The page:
I measured 1.1V so it looks like a bad IC. I used the coax tuner chassis box as a ground point. The CRT metal band as a ground gave a lower .8V measurement so I don't think it is a good ground for this test.
Another reply suggested that I check Horizontal Output Transistor. Do you think that is worth looking into at this point? I don't know what to measure for or the designation of the Horizontal Output Transistor. If you feel that the odds are high that IC561is the problem then thats were I will stop.
An expert who has achieved level 3 by getting 1000 points
An expert that got 20 achievements.
An expert that got 10 achievements.
An expert that got 5 achievements.
Re: I measured 1.1V at pin 2 on IC561
Check for +15V from the flyback pin # 9, if that voltage is present; check R541 and D531. If these parts are good you should find +12V at TP98 nearby C539.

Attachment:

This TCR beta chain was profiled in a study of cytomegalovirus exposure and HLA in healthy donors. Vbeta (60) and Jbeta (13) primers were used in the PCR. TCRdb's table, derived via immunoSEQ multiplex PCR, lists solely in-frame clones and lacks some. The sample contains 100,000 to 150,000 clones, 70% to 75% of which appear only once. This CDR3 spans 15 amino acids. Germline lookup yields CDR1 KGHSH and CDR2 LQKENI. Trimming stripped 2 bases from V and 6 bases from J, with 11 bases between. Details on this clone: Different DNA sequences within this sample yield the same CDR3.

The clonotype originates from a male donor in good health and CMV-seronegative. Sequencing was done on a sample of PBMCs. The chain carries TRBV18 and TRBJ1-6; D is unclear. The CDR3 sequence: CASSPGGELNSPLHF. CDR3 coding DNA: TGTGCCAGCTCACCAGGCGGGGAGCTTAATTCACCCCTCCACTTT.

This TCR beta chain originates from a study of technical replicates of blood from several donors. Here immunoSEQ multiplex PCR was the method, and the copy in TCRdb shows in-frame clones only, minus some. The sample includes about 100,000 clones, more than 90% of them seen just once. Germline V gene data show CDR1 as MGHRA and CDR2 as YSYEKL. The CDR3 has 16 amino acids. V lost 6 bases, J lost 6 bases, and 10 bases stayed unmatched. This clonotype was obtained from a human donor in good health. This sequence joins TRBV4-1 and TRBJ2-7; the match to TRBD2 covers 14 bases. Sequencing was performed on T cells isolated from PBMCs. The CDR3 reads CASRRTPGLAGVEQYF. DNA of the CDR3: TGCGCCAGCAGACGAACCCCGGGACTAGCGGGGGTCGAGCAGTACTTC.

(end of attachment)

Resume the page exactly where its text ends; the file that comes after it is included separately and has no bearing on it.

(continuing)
If still not voltage found, I would suggest to desolder and isolate IC561 pin 2.
a 6ya expert can help you resolve that issue over the phone in a minute or two.
best thing about this new service is that you are never placed on hold and get to talk to real repairmen in the US.
the service is completely free and covers almost anything you can think of (from cars to computers, handyman, and even drones).
click here to download the app (for users in the US for now) and get all the help you need. goodluck!
- If you need clarification, ask it in the comment box above.
- Better answers use proper spelling and grammar.
- Provide details, support with references or personal experience.
Tell us some more! Your answer needs to include more details to help people.You can't post answers that contain an email address.Please enter a valid email address.The email address entered is already associated to an account.Login to postPlease use English characters only.
Tip: The max point reward for answering a question is 15.